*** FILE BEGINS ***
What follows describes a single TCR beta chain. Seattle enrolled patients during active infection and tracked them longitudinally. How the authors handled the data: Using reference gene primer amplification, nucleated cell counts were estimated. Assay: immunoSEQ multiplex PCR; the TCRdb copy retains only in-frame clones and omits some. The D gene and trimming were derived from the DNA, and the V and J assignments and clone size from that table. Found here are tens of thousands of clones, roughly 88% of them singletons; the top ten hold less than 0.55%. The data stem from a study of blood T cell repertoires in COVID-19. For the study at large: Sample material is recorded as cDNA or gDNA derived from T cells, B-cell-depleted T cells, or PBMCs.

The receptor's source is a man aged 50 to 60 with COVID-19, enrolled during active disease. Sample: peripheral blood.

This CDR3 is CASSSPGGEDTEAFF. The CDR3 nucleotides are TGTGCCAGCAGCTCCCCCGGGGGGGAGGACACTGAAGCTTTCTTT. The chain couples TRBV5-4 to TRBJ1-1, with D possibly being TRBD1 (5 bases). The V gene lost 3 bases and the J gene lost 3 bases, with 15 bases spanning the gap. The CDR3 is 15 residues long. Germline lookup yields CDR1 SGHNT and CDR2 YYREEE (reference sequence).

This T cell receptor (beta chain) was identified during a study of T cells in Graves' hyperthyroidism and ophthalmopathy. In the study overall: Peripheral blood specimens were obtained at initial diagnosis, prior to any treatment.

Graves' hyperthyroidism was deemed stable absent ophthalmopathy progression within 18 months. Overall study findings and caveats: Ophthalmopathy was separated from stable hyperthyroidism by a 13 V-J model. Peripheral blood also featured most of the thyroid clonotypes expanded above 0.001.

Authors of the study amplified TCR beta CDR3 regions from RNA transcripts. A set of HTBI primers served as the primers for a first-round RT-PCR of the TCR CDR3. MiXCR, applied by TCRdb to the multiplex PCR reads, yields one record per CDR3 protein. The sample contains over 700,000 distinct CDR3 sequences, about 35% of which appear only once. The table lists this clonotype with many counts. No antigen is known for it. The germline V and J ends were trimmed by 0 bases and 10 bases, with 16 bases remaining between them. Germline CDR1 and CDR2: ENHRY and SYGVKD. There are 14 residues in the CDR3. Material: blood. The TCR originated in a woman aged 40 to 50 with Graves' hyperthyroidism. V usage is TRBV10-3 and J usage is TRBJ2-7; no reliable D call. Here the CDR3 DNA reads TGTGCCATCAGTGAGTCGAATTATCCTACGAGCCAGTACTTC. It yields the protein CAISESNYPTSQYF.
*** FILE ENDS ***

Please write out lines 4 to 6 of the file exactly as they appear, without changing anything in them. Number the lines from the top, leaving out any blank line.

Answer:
This T cell receptor (beta chain) was identified during a study of T cells in Graves' hyperthyroidism and ophthalmopathy. In the study overall: Peripheral blood specimens were obtained at initial diagnosis, prior to any treatment.

Graves' hyperthyroidism was deemed stable absent ophthalmopathy progression within 18 months. Overall study findings and caveats: Ophthalmopathy was separated from stable hyperthyroidism by a 13 V-J model. Peripheral blood also featured most of the thyroid clonotypes expanded above 0.001.

Authors of the study amplified TCR beta CDR3 regions from RNA transcripts. A set of HTBI primers served as the primers for a first-round RT-PCR of the TCR CDR3. MiXCR, applied by TCRdb to the multiplex PCR reads, yields one record per CDR3 protein. The sample contains over 700,000 distinct CDR3 sequences, about 35% of which appear only once. The table lists this clonotype with many counts. No antigen is known for it. The germline V and J ends were trimmed by 0 bases and 10 bases, with 16 bases remaining between them. Germline CDR1 and CDR2: ENHRY and SYGVKD. There are 14 residues in the CDR3. Material: blood. The TCR originated in a woman aged 40 to 50 with Graves' hyperthyroidism. V usage is TRBV10-3 and J usage is TRBJ2-7; no reliable D call. Here the CDR3 DNA reads TGTGCCATCAGTGAGTCGAATTATCCTACGAGCCAGTACTTC. It yields the protein CAISESNYPTSQYF.